Sunday, July 30, 2017

Stravinsky: Technique and Theory, part 2

The development of harmony in the 19th century, at least as it concerns third relationships, is a bit under-recognized in theory texts, which tend to focus on harmonic functionality. Some 19th century harmony extends functionality to the point where it becomes color rather than function. For example, the idea of dividing the octave into equal parts adds a great deal of chromatic color, but dilutes the functionality of the dominant. Typical symmetrical divisions are the tritone and the minor third. The latter comes from extending the use of the ยบ7 chord. Here are some examples from the standard text, Harmony and Voice-Leading, Third Edition, Aldwell and Schachter:

Click to enlarge
Of course, if you are dividing up the octave in minor thirds, you are likely to find yourself using the octatonic scale, which just takes it one step further: 

Each pair of intervals in the scale spans a minor third. So we can find isolated examples of the octatonic scale in a lot of 19th century music. There are examples in Schumann, Chopin, Liszt and Rimsky-Korsakov. But it was only the latter who cultivated it for its own sake and passed the practice on to his students, Stravinsky especially.

There are also some examples of use of the whole-tone scale, before Debussy. It is used as the leitmotif of the sorcerer Chernomor in the opera Ruslan and Lyudmila by Glinka. In general, Russian composers tended to make symmetrical third relations more explicit than in Western composers. Rimsky-Korsakov in particular approached the whole area with his characteristic clarity and orderliness. For him it was a bulwark against the "sea of decadence" that he saw in the wayward chromaticism of, for example, French music--he called this "d'Indism."

What Rimsky-Korsakov passed on to his students was a "set of operations, of routines and techniques, stemming from an outlook on the total chromatic that was heavily prejudiced in favor of symmetrical partitions of the octave." [Taruskin, Stravinsky, p 272] Though all axes of symmetry were possible, the chromatic scale itself, whole-tone, minor thirds, major thirds and the tritone, in practice the one that was most widely exploited was the minor third which contains the tritone and outlines the octatonic scale. The octatonic scale also provided many ways of interacting with traditional diatonicism. What is very cool about this is that you can create harmonic structures of seemingly traditional major and minor triads that seem "without tonal motivation." [Taruskin, op. cit. p. 273, quoting a review by Elliott Antokoletz of The Music of Igor Stravinsky by Pieter C. van den Toon.] Rimsky-Korsakov was well aware of this as can be seen in his sketchbooks. Taruskin offers this summary showing how the octatonic scale can be used to generate triads:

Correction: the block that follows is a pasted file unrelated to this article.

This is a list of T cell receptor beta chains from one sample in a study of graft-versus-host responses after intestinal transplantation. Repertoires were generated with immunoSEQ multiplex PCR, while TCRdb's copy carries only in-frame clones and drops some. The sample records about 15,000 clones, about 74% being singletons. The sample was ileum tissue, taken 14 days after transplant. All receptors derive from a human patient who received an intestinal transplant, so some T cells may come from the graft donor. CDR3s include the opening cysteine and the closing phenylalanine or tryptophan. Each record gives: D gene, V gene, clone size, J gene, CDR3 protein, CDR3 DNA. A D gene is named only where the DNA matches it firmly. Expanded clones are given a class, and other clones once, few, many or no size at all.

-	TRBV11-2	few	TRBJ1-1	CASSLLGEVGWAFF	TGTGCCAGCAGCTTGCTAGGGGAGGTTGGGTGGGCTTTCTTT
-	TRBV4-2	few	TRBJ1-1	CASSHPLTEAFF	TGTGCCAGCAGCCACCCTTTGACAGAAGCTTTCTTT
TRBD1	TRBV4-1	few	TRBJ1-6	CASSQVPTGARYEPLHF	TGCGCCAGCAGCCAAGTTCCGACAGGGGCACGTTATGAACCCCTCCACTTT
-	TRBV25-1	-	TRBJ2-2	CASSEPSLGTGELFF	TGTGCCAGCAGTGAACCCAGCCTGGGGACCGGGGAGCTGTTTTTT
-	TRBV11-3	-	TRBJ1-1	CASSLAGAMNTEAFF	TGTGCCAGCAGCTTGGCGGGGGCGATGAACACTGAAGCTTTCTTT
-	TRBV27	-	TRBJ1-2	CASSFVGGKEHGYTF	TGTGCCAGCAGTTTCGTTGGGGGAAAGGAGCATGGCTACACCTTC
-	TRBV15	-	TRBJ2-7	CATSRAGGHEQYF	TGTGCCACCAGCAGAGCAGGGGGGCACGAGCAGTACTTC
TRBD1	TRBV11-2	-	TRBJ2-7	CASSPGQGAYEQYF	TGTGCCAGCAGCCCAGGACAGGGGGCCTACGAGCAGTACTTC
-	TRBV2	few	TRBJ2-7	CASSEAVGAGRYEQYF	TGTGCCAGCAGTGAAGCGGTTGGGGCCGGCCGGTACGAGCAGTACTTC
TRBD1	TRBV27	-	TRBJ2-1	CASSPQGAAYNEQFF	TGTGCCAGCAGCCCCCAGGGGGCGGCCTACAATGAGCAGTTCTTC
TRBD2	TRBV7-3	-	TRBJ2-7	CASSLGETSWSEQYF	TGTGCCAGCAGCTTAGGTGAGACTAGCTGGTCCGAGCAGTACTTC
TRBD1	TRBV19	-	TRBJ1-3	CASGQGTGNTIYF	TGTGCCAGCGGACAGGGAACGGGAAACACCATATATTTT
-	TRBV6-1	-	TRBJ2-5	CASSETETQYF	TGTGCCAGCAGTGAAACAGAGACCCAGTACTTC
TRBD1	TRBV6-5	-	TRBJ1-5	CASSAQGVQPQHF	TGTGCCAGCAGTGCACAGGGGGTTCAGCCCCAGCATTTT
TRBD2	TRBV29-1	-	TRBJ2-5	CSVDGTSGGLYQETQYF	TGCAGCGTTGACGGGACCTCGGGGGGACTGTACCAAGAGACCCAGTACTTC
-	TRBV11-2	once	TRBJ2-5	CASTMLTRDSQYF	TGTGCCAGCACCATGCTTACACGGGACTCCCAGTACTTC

And here is an excerpt from one of his sketchbooks showing the harmonisation of ascending minor thirds:

If I am losing you here, the thing to remember is that Rimsky-Korsakov developed and passed on to Stravinsky a harmonic method that was both based on an underlying theory, and offered a fresh kind of sonority.

Finally, let's tie this theory to actual music. In the introduction to Act 1, scene ii of Rimsky-Korsakov's opera Sadko, virtually every note is traceable to the harmonic complexes in the Example 4.17 above. The only exceptions (shown in circles below) are chromatic passing notes. The passage ends with an authentic cadence in C major, preparing the entrance of Sadko--and this demonstrates the compatibility of octatonic harmonies with traditional ones!

Let's end with a clip of that passage from the opera.


Jives said...

For him it was a bulwark against the "sea of decadence" that he saw in the wayward chromaticism of, for example, French music--he called this "d'Indism."

Ha! Now that is a deep cut, Rimsky Korsakov takes exception to the chromaticism of D'Indy!! I love it, what a villain! I regularly play with a string sextet, and D'Indy is one of those handful of composers who saw fit to write one. We haven't read it yet, but I may have to press the issue.

thank you for the informative post, I note how along with the innovations, the composers immediately recognize that emphasis on coloristic harmonies involves a loosening of the functional aspect.

Bryan Townsend said...

Jives, thanks so much for the comment. I know that these Stravinsky posts are getting rather technical and I'm glad that some are following them.

Will Wilkin said...

Well "following" might be too strong a word to describe my reading here, but I am reading these posts on technical analysis of harmonies in Stravinsky and Rimsky-Korsakov, composers I know and love. Bryan these articles provide a nice "over my head but reaching high" upper echelon of where it all leads as I simultaneously take free Coursera courses on music theory, and in these past few days I'm learning some rudiments about functional harmony in terms of building and resolving tension. Now that I have just got my new lira da braccio, a renaissance-era instrument mostly for chordal improvisations to accompany the singing of poetry, I finally intend to make a half-serious (I do work full time and have a son to raise) study of chords and harmony and modal composition so I can start playing that lira to sung melodies I make up for poems of mine own hand and of 16th and 17th century poets.

Bryan Townsend said...

Congratulations on your new instrument! I think you are a bit of a hero of mine as someone who pursues aesthetic goals entirely out of passion.